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| Rebecca Friedman | Trip Reports

2003 Trip Reports - Panamints

Panamint Mountains Trip

September 19-21, 2003 Led by Alan Romspert

Reported by Rebecca and Leonard Friedman

We met at Ballarat at 3:00 pm on Friday, September 19, where the resident ghost (caretaker / shopkeeper) was nowhere to be found. Led by Alan Romspert, our group included Miguel Aguilar, Leonard, Rebecca and Hannah Friedman, Bob and Sue Jaussaud and Toby, Bill Ott, John Page, Gordon Lohan, Warren Alksnis, and Dan Dinsmoor. We drove up wet and bumpy Pleasant Canyon, stopping at Clair Camp to look around the extensive mining remains. A little further on, we started seeing burros on the side of the road. Then we encountered a couple of vehicles owned by a geologist and his two drillers, who said they were searching for gold somewhere near the World Beater Mine. Approaching the top of Pleasant Canyon, we made camp next to Rita’s cabin (no known relation to our own Reda A.), where two-year-old Hannah played with Toby for as long as the dog could stand it. Vast quantities of wood went up in smoke in the campfire.

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On Saturday, we proceeded to Rogers Pass (elev. 7160’) where we enjoyed the spectacular view of Death Valley. At a nearby campsite on a side-road to the south, Alan identified plants like sagebrush and cliff rose (just a few out of the possible 700-800 plants in the area). Back on the main trail, we stopped several times for the stunning views of Striped Butte Valley (and beyond) before making the steep and occasionally sliding descent. By noon, we had reached our campsite at South Park near yet another cabin.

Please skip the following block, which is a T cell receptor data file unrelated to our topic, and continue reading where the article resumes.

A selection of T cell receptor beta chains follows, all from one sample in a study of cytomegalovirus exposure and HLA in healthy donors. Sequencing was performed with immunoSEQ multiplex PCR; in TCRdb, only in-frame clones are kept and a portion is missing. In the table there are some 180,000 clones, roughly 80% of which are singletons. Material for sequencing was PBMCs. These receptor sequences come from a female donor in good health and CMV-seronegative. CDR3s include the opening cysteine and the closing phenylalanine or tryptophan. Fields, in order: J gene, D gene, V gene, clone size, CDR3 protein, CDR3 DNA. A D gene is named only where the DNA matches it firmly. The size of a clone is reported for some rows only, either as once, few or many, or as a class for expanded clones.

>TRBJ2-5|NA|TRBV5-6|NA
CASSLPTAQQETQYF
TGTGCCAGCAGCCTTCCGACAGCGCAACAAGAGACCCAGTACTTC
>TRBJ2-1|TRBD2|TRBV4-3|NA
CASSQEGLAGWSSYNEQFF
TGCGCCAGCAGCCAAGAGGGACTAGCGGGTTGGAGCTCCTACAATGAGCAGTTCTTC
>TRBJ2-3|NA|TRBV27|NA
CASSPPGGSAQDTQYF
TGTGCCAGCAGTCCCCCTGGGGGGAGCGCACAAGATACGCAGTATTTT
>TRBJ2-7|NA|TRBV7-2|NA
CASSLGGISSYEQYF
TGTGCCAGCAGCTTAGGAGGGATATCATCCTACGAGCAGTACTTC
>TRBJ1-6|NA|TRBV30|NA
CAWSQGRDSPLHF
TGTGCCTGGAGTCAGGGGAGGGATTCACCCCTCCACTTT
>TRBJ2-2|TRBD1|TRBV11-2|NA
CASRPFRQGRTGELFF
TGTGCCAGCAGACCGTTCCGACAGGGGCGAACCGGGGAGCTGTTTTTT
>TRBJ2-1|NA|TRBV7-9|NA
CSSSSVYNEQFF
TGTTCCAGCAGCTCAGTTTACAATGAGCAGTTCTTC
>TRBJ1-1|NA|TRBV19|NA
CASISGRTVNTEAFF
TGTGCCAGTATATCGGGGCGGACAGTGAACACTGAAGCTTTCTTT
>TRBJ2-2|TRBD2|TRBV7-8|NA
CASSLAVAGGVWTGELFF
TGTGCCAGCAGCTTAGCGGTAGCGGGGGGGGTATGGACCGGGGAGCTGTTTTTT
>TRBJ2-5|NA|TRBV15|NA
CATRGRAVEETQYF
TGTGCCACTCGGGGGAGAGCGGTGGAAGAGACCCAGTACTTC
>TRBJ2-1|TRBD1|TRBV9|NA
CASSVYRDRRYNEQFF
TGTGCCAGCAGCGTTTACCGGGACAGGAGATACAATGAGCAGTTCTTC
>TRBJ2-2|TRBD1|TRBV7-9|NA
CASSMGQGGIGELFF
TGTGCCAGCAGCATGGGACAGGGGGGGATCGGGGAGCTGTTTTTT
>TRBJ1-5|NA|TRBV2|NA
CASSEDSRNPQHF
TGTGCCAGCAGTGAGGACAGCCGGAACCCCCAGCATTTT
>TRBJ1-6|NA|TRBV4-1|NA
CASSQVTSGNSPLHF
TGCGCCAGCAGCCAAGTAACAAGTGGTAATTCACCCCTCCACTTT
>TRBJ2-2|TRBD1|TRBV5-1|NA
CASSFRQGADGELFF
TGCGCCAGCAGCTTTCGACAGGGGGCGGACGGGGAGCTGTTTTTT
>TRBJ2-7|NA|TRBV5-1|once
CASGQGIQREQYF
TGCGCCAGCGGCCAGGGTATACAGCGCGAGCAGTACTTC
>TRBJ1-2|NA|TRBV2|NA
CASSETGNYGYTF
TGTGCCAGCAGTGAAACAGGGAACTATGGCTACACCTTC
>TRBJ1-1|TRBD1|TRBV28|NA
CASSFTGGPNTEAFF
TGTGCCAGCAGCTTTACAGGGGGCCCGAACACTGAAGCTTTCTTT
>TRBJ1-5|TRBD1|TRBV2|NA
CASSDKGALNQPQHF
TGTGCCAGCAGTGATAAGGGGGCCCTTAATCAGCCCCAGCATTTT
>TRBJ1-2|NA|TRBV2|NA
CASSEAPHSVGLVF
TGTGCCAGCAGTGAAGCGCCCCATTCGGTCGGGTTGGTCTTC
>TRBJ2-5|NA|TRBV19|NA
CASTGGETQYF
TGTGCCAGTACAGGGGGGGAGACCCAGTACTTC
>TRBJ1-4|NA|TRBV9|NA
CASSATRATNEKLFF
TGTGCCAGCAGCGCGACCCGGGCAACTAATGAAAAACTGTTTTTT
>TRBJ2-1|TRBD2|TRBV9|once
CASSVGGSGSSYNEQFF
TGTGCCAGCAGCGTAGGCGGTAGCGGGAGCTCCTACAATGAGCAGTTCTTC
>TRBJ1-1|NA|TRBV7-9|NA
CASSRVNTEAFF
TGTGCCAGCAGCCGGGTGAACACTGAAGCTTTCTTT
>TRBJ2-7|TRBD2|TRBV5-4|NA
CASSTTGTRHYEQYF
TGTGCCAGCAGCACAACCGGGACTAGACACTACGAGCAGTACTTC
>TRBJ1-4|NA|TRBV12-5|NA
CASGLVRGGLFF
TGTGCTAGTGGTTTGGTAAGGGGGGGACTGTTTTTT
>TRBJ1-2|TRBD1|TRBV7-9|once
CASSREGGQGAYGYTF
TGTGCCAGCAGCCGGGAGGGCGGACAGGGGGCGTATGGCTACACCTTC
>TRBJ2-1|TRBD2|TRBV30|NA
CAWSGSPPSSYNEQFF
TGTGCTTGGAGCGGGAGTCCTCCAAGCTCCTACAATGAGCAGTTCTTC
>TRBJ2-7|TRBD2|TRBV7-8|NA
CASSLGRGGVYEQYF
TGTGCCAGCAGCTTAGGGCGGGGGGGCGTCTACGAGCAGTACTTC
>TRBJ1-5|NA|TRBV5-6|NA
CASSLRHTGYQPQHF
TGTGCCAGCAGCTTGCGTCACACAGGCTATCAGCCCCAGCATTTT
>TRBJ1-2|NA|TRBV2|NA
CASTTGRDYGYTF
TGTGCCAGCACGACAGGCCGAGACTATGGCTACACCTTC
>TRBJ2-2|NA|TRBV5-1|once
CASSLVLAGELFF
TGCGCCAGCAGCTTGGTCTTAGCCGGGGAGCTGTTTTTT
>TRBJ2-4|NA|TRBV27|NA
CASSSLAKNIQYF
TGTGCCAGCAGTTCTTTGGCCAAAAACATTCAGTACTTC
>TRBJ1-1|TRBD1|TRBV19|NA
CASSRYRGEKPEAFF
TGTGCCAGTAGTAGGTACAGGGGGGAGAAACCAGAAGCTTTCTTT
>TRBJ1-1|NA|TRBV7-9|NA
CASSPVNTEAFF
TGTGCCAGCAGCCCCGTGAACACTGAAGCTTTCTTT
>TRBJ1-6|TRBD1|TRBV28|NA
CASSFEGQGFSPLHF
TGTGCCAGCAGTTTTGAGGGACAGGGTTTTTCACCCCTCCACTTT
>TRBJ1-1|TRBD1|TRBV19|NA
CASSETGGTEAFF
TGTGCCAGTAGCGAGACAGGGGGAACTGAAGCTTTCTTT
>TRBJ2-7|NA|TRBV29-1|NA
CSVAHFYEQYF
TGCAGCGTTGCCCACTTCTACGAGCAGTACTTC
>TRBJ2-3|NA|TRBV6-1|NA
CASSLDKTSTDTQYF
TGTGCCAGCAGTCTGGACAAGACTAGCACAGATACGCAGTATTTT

After lunch, we drove to a mine, and then down South Park Canyon to see how far we could get. The road was pleasant and easy enough to Coulter Spring, where there were burro trails everywhere. Shortly afterwards, the road became a lot rougher, and we parked to explore the road further on foot. At a particularly sharp turn, the loose rocks (held by a wire mesh) that had been the roadway had slipped several feet downhill, effectively closing the road to all vehicles larger than a motorcycle. A short walk further brought us to the famous log bridge, built over a narrow section of the shelf road that was blown out in the late 1980’s. After the obligatory photographs, we returned to our vehicles. Back at camp, our potluck start time was mysteriously moved up 30 minutes, surprising some unprepared members of our group.  We all enjoyed another blazing campfire tended by fire master Bill Ott. Sue Jaussaud told us tales of local heroes, including some fascinating female characters.

On Sunday, we stopped at Red Cloud Mine to search for car parts and other treasures. After leaving, rebel Bob Jaussaud’s car appeared on a parallel road, and we concluded he was lost. After exploring another site, we stopped at Rita’s cabin for a drink break before heading back down Pleasant Canyon. Just as we were leaving Death Valley National Park, we saw remains of an old stone corral not far from the bathtub spring. Then, driving up a very steep side road, we had our lunch break at the saddle above the entrance to Porter Mine, where our hopes of gaining entry were dashed (either by the presence of workers or a well-locked gate). We did, however have a good chance to see how well the vegetation had recovered in the three years since a fire had passed through.

Continuing down Pleasant Canyon, just off the side road to the World Beater Mine, we stopped at a cabin that had been nicely restored. We found that Desert Explorers (including several from this trip) had previously signed the guest book on August 13, 2000. At the end, it was tough heading over the wet rocks covered with jagged metal sheets, and we scraped the bottom of our vehicle several times. We arrived in Ballarat at 3:00 p.m., exactly 48 hours after our original departure. Most of our vehicles were still intact.